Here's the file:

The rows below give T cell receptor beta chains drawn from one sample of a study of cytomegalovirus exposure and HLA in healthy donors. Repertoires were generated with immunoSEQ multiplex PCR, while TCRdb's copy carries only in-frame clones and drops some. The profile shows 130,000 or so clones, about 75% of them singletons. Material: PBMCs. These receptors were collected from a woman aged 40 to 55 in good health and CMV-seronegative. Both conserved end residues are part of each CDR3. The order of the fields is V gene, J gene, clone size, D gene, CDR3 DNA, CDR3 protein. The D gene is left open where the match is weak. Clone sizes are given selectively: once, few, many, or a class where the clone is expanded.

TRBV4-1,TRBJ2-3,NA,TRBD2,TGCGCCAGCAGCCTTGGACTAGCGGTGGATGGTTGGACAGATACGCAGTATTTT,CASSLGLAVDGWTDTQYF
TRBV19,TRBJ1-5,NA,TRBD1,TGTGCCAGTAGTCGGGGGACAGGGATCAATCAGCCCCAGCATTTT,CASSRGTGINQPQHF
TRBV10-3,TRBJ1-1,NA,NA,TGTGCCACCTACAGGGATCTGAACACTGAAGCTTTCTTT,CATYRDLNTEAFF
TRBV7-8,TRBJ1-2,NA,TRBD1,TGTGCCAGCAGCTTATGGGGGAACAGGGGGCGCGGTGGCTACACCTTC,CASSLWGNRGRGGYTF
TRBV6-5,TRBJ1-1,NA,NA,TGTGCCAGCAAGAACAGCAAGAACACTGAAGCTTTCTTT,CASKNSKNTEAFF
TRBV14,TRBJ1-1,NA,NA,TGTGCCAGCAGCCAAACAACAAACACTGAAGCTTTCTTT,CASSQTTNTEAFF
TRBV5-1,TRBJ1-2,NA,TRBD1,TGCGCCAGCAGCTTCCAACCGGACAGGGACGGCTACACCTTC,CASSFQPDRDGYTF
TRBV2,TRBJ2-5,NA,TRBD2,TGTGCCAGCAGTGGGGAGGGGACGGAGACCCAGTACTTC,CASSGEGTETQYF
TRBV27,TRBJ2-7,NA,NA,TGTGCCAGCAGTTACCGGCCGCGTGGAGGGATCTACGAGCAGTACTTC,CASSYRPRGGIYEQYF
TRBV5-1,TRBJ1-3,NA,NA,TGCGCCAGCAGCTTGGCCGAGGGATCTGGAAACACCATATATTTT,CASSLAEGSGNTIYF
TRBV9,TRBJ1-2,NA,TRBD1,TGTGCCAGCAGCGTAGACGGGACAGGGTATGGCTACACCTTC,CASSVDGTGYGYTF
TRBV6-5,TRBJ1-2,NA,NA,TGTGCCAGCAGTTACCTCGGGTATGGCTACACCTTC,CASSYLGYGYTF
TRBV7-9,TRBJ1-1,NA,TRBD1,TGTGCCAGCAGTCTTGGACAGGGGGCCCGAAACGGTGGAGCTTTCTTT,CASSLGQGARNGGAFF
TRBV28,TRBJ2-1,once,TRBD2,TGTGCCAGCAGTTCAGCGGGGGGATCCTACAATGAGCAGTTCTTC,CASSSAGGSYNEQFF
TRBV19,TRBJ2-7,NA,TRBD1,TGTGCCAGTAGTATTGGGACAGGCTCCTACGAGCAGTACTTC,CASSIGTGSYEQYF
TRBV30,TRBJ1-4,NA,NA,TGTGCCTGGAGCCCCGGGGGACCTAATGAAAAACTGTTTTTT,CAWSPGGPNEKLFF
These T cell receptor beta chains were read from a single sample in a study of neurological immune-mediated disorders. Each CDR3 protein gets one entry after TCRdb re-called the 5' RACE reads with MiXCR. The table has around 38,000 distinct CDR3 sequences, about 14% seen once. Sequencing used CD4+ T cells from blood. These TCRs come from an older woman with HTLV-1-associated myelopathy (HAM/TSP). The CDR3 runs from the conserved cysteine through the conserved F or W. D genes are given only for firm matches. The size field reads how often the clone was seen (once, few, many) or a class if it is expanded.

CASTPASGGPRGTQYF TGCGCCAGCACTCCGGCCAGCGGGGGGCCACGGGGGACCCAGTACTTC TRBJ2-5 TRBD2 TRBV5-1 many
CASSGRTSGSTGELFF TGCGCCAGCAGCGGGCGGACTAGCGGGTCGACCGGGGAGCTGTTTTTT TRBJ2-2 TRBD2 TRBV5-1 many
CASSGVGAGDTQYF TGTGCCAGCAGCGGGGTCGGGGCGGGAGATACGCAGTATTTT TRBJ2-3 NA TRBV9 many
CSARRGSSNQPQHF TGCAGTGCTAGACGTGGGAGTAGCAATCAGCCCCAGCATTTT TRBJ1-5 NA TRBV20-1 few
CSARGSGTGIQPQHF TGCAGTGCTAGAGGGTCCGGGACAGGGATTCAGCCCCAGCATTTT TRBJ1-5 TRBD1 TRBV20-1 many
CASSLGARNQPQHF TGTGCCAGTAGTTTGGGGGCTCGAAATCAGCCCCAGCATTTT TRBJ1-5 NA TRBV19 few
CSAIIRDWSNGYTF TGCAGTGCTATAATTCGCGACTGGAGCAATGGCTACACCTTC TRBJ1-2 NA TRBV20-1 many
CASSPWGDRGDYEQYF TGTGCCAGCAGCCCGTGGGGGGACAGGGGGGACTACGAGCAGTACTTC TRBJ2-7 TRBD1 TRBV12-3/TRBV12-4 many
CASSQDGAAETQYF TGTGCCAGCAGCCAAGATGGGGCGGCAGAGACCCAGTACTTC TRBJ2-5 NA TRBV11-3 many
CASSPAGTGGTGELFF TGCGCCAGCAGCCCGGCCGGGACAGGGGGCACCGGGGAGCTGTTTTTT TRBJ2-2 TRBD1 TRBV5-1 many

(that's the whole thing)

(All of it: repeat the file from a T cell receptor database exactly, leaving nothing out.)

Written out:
The rows below give T cell receptor beta chains drawn from one sample of a study of cytomegalovirus exposure and HLA in healthy donors. Repertoires were generated with immunoSEQ multiplex PCR, while TCRdb's copy carries only in-frame clones and drops some. The profile shows 130,000 or so clones, about 75% of them singletons. Material: PBMCs. These receptors were collected from a woman aged 40 to 55 in good health and CMV-seronegative. Both conserved end residues are part of each CDR3. The order of the fields is V gene, J gene, clone size, D gene, CDR3 DNA, CDR3 protein. The D gene is left open where the match is weak. Clone sizes are given selectively: once, few, many, or a class where the clone is expanded.

TRBV4-1,TRBJ2-3,NA,TRBD2,TGCGCCAGCAGCCTTGGACTAGCGGTGGATGGTTGGACAGATACGCAGTATTTT,CASSLGLAVDGWTDTQYF
TRBV19,TRBJ1-5,NA,TRBD1,TGTGCCAGTAGTCGGGGGACAGGGATCAATCAGCCCCAGCATTTT,CASSRGTGINQPQHF
TRBV10-3,TRBJ1-1,NA,NA,TGTGCCACCTACAGGGATCTGAACACTGAAGCTTTCTTT,CATYRDLNTEAFF
TRBV7-8,TRBJ1-2,NA,TRBD1,TGTGCCAGCAGCTTATGGGGGAACAGGGGGCGCGGTGGCTACACCTTC,CASSLWGNRGRGGYTF
TRBV6-5,TRBJ1-1,NA,NA,TGTGCCAGCAAGAACAGCAAGAACACTGAAGCTTTCTTT,CASKNSKNTEAFF
TRBV14,TRBJ1-1,NA,NA,TGTGCCAGCAGCCAAACAACAAACACTGAAGCTTTCTTT,CASSQTTNTEAFF
TRBV5-1,TRBJ1-2,NA,TRBD1,TGCGCCAGCAGCTTCCAACCGGACAGGGACGGCTACACCTTC,CASSFQPDRDGYTF
TRBV2,TRBJ2-5,NA,TRBD2,TGTGCCAGCAGTGGGGAGGGGACGGAGACCCAGTACTTC,CASSGEGTETQYF
TRBV27,TRBJ2-7,NA,NA,TGTGCCAGCAGTTACCGGCCGCGTGGAGGGATCTACGAGCAGTACTTC,CASSYRPRGGIYEQYF
TRBV5-1,TRBJ1-3,NA,NA,TGCGCCAGCAGCTTGGCCGAGGGATCTGGAAACACCATATATTTT,CASSLAEGSGNTIYF
TRBV9,TRBJ1-2,NA,TRBD1,TGTGCCAGCAGCGTAGACGGGACAGGGTATGGCTACACCTTC,CASSVDGTGYGYTF
TRBV6-5,TRBJ1-2,NA,NA,TGTGCCAGCAGTTACCTCGGGTATGGCTACACCTTC,CASSYLGYGYTF
TRBV7-9,TRBJ1-1,NA,TRBD1,TGTGCCAGCAGTCTTGGACAGGGGGCCCGAAACGGTGGAGCTTTCTTT,CASSLGQGARNGGAFF
TRBV28,TRBJ2-1,once,TRBD2,TGTGCCAGCAGTTCAGCGGGGGGATCCTACAATGAGCAGTTCTTC,CASSSAGGSYNEQFF
TRBV19,TRBJ2-7,NA,TRBD1,TGTGCCAGTAGTATTGGGACAGGCTCCTACGAGCAGTACTTC,CASSIGTGSYEQYF
TRBV30,TRBJ1-4,NA,NA,TGTGCCTGGAGCCCCGGGGGACCTAATGAAAAACTGTTTTTT,CAWSPGGPNEKLFF
These T cell receptor beta chains were read from a single sample in a study of neurological immune-mediated disorders. Each CDR3 protein gets one entry after TCRdb re-called the 5' RACE reads with MiXCR. The table has around 38,000 distinct CDR3 sequences, about 14% seen once. Sequencing used CD4+ T cells from blood. These TCRs come from an older woman with HTLV-1-associated myelopathy (HAM/TSP). The CDR3 runs from the conserved cysteine through the conserved F or W. D genes are given only for firm matches. The size field reads how often the clone was seen (once, few, many) or a class if it is expanded.

CASTPASGGPRGTQYF TGCGCCAGCACTCCGGCCAGCGGGGGGCCACGGGGGACCCAGTACTTC TRBJ2-5 TRBD2 TRBV5-1 many
CASSGRTSGSTGELFF TGCGCCAGCAGCGGGCGGACTAGCGGGTCGACCGGGGAGCTGTTTTTT TRBJ2-2 TRBD2 TRBV5-1 many
CASSGVGAGDTQYF TGTGCCAGCAGCGGGGTCGGGGCGGGAGATACGCAGTATTTT TRBJ2-3 NA TRBV9 many
CSARRGSSNQPQHF TGCAGTGCTAGACGTGGGAGTAGCAATCAGCCCCAGCATTTT TRBJ1-5 NA TRBV20-1 few
CSARGSGTGIQPQHF TGCAGTGCTAGAGGGTCCGGGACAGGGATTCAGCCCCAGCATTTT TRBJ1-5 TRBD1 TRBV20-1 many
CASSLGARNQPQHF TGTGCCAGTAGTTTGGGGGCTCGAAATCAGCCCCAGCATTTT TRBJ1-5 NA TRBV19 few
CSAIIRDWSNGYTF TGCAGTGCTATAATTCGCGACTGGAGCAATGGCTACACCTTC TRBJ1-2 NA TRBV20-1 many
CASSPWGDRGDYEQYF TGTGCCAGCAGCCCGTGGGGGGACAGGGGGGACTACGAGCAGTACTTC TRBJ2-7 TRBD1 TRBV12-3/TRBV12-4 many
CASSQDGAAETQYF TGTGCCAGCAGCCAAGATGGGGCGGCAGAGACCCAGTACTTC TRBJ2-5 NA TRBV11-3 many
CASSPAGTGGTGELFF TGCGCCAGCAGCCCGGCCGGGACAGGGGGCACCGGGGAGCTGTTTTTT TRBJ2-2 TRBD1 TRBV5-1 many